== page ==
Greenness in 2020 will be less about opting in – that’ll become the expectation – and more about the shame of opting out. As with buying cigarettes and fur, we’ll see a shift in the moral compass. Those who don’t take the eco-option will be considered pariahs. Apply "flightshame" across a host of other industries.
Get set for carbon-negative brands – those that will sell you things made in a sustainable way, with profits used to further offset. Sheep Inc promises to offset its carbon tenfold using its profits, and Carbon Upcycling Technologies makes carbon-negative jewellery. It’s the next wave in consumer brands: making a positive environmental impact aspirational.
No one is desperately sure what it’s going to be useful for, but 5G will be everywhere. Whether you’re launching it, launching kit that relies on it or using it for a brand campaign, it’ll be the next technology to achieve ubiquity in brandland.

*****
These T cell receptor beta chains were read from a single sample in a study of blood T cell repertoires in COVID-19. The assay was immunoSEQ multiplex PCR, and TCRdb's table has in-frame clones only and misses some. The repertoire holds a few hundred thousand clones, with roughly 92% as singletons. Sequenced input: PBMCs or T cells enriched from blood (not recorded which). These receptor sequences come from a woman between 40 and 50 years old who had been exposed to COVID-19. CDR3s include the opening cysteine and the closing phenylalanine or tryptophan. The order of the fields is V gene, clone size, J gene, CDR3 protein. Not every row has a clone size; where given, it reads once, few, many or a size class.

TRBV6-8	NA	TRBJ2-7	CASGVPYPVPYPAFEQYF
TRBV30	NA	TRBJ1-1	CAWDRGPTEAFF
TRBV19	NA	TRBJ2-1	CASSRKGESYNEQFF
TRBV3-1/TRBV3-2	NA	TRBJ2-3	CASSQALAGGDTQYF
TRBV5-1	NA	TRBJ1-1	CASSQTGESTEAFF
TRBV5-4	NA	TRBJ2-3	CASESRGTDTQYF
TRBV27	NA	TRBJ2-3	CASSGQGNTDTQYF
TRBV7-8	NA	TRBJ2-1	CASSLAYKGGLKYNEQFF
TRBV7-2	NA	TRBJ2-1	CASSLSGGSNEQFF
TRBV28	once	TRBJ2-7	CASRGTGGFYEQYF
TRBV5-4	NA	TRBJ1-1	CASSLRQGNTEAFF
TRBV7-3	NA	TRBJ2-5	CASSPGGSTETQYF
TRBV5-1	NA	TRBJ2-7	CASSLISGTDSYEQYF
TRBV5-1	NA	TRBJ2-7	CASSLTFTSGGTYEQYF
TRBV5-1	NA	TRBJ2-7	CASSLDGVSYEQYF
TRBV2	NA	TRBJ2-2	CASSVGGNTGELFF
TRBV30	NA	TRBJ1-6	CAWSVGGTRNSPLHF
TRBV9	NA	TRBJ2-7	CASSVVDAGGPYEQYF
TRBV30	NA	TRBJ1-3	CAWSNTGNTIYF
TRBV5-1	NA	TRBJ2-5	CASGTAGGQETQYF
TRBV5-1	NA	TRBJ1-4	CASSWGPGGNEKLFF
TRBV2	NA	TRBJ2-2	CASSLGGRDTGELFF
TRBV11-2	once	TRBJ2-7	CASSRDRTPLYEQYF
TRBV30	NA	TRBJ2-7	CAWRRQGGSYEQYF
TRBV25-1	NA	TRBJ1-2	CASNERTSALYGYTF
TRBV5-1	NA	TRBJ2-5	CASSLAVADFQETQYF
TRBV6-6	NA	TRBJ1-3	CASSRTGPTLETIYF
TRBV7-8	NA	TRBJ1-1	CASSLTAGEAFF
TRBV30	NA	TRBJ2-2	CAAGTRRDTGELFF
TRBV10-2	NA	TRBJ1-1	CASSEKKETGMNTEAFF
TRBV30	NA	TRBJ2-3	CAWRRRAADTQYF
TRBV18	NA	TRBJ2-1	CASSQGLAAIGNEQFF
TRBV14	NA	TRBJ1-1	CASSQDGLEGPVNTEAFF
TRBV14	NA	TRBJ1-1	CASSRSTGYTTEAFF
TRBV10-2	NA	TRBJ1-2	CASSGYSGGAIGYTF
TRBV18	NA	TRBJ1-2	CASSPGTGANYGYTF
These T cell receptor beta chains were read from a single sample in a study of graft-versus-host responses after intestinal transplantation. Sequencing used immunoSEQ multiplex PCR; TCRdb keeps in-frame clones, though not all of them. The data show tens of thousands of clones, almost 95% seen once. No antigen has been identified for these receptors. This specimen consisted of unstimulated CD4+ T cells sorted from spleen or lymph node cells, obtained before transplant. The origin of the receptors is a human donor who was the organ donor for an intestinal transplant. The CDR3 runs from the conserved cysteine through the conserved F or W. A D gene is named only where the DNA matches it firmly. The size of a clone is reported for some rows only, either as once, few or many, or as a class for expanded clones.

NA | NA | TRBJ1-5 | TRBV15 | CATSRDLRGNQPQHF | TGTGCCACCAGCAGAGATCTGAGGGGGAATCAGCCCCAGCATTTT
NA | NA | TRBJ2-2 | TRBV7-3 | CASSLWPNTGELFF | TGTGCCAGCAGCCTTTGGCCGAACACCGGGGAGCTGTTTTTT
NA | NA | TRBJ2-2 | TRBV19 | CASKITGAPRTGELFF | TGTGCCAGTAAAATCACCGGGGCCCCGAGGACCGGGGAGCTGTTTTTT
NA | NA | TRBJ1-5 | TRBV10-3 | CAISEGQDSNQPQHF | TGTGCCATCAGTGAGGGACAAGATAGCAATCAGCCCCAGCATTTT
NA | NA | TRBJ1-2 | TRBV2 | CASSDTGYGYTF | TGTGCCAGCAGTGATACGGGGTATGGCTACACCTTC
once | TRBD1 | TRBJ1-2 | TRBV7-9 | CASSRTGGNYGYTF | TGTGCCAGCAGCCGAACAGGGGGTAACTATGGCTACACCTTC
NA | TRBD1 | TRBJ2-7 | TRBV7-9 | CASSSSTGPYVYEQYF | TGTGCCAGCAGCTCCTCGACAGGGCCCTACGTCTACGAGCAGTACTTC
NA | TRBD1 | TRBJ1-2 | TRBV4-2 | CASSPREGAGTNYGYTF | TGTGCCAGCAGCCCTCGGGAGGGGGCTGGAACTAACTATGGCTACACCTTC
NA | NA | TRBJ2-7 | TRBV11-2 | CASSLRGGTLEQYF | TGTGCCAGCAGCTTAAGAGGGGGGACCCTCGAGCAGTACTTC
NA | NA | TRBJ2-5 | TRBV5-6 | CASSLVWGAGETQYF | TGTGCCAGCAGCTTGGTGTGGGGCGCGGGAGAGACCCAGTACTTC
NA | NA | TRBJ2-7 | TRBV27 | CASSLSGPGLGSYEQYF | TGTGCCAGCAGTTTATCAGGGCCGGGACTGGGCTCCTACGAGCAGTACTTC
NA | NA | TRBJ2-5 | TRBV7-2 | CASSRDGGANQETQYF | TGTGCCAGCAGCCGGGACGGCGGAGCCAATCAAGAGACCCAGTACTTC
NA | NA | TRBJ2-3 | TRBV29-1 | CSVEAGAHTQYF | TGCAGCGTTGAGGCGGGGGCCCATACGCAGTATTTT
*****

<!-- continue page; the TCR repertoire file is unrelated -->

We live in stressful times. The reaction will be more brands focused on how they can make people’s lives better; from encouraging mindfulness and sleep improvement to healthy diets and exercise. Whether a brand has anything to do with wellness or not, helping people with the anxiety of modern living is going to where it’s at.
While people may be on the big networks, micro-communities will grow to serve "big niches". Perceived as safer, more personal, intimate networks where people feel they can be them- selves, free from criticism by those with conflicting values.
We’re going retro
In an increasingly fractured world, we often revert to a love of the things of our childhood. So it will be in marketing. All things cute – a short cut to happier times – will be everywhere.
After 2019’s Rugby World Cup comes the Tokyo 2020 Olympics. From kawaii to sakura, all things Japanese will be a massive deal; non-Japanese brands will hop on the bandwagon.
AI-based campaigns will be everywhere. We’ve had a bunch already; there will be more. They will be the new "float it down the Thames" – which means we won’t be floating anything down the Thames for a while. So that, at least, is a win.
James Gordon-MacIntosh is co-founder and chief creative officer at Hope&Glory